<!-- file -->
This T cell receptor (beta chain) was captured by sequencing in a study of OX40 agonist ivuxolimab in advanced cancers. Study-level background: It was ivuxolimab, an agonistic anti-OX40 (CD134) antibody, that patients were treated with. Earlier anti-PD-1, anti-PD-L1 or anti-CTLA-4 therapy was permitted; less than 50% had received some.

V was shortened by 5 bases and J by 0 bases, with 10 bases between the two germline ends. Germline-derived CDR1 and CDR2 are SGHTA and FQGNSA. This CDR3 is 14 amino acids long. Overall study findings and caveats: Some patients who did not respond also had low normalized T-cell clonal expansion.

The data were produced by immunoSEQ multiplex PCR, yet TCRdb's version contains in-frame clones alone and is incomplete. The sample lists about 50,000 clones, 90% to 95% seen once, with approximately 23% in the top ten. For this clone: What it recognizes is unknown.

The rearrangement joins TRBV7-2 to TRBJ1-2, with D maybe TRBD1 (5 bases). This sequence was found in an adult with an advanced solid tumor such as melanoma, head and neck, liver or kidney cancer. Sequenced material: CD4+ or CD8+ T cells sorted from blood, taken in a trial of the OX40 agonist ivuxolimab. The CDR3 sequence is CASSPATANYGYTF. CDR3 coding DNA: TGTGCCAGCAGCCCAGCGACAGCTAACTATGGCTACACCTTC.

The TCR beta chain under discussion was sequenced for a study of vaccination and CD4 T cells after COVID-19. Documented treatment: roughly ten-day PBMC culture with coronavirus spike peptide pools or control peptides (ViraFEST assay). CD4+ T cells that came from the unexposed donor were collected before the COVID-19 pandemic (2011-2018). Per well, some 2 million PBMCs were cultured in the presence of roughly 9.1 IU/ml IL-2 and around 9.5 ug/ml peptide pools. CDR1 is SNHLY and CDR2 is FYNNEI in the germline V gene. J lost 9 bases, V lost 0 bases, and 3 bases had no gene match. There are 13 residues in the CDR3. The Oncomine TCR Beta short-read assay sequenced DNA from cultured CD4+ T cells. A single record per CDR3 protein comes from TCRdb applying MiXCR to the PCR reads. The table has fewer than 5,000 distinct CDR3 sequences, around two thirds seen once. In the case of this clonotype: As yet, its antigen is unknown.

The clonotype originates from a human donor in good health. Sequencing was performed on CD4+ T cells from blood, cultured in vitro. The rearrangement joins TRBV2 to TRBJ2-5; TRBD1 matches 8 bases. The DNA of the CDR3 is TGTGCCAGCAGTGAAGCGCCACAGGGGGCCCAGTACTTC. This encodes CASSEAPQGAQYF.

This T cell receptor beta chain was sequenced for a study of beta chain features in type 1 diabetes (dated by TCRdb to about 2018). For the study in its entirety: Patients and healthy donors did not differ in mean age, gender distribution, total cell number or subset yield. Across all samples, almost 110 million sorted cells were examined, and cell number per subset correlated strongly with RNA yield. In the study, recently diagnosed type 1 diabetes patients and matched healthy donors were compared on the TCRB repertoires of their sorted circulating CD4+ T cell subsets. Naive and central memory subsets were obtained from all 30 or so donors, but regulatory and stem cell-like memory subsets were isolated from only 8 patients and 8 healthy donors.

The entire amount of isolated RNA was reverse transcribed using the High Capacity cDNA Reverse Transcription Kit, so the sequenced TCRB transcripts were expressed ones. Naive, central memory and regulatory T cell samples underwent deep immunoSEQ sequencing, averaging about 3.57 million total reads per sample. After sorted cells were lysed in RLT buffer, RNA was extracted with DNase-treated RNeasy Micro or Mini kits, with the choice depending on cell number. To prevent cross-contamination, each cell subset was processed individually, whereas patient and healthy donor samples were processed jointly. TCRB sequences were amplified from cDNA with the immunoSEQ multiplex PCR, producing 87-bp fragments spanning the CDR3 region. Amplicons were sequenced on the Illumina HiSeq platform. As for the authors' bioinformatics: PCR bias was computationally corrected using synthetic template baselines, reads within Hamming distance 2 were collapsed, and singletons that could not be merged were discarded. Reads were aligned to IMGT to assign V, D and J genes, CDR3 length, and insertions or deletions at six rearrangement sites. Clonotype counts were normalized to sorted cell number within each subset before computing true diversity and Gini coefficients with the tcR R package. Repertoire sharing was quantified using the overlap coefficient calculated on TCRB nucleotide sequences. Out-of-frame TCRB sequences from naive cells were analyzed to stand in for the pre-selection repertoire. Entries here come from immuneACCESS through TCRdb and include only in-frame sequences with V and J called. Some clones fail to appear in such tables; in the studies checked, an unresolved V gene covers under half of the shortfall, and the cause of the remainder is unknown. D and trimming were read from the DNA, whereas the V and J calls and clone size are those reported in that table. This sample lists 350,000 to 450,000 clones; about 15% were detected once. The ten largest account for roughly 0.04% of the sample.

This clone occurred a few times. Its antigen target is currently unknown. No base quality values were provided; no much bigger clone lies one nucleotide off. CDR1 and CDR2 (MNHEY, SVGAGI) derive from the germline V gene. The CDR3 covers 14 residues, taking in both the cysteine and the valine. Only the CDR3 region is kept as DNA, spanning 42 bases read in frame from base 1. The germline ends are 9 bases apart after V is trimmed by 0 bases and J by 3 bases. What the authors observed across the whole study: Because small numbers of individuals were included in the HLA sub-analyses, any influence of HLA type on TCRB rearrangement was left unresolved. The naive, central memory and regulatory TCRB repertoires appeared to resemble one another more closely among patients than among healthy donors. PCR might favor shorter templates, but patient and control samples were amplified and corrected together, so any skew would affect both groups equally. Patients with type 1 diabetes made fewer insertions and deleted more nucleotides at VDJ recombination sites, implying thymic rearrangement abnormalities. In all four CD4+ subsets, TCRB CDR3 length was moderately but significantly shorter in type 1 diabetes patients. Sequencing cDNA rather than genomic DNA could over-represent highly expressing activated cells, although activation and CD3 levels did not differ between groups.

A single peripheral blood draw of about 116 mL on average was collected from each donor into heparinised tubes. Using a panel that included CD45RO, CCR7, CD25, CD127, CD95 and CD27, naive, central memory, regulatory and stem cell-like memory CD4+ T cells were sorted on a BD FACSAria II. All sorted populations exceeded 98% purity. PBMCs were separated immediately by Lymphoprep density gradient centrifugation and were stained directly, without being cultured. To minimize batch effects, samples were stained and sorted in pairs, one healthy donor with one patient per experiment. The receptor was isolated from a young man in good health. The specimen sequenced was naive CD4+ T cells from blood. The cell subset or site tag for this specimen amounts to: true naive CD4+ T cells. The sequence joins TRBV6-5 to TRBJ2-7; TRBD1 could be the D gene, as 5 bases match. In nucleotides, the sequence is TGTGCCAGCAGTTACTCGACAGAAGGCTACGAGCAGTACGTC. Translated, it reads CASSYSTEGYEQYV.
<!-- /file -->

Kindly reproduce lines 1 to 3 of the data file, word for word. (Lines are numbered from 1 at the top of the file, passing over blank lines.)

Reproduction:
This T cell receptor (beta chain) was captured by sequencing in a study of OX40 agonist ivuxolimab in advanced cancers. Study-level background: It was ivuxolimab, an agonistic anti-OX40 (CD134) antibody, that patients were treated with. Earlier anti-PD-1, anti-PD-L1 or anti-CTLA-4 therapy was permitted; less than 50% had received some.

V was shortened by 5 bases and J by 0 bases, with 10 bases between the two germline ends. Germline-derived CDR1 and CDR2 are SGHTA and FQGNSA. This CDR3 is 14 amino acids long. Overall study findings and caveats: Some patients who did not respond also had low normalized T-cell clonal expansion.

The data were produced by immunoSEQ multiplex PCR, yet TCRdb's version contains in-frame clones alone and is incomplete. The sample lists about 50,000 clones, 90% to 95% seen once, with approximately 23% in the top ten. For this clone: What it recognizes is unknown.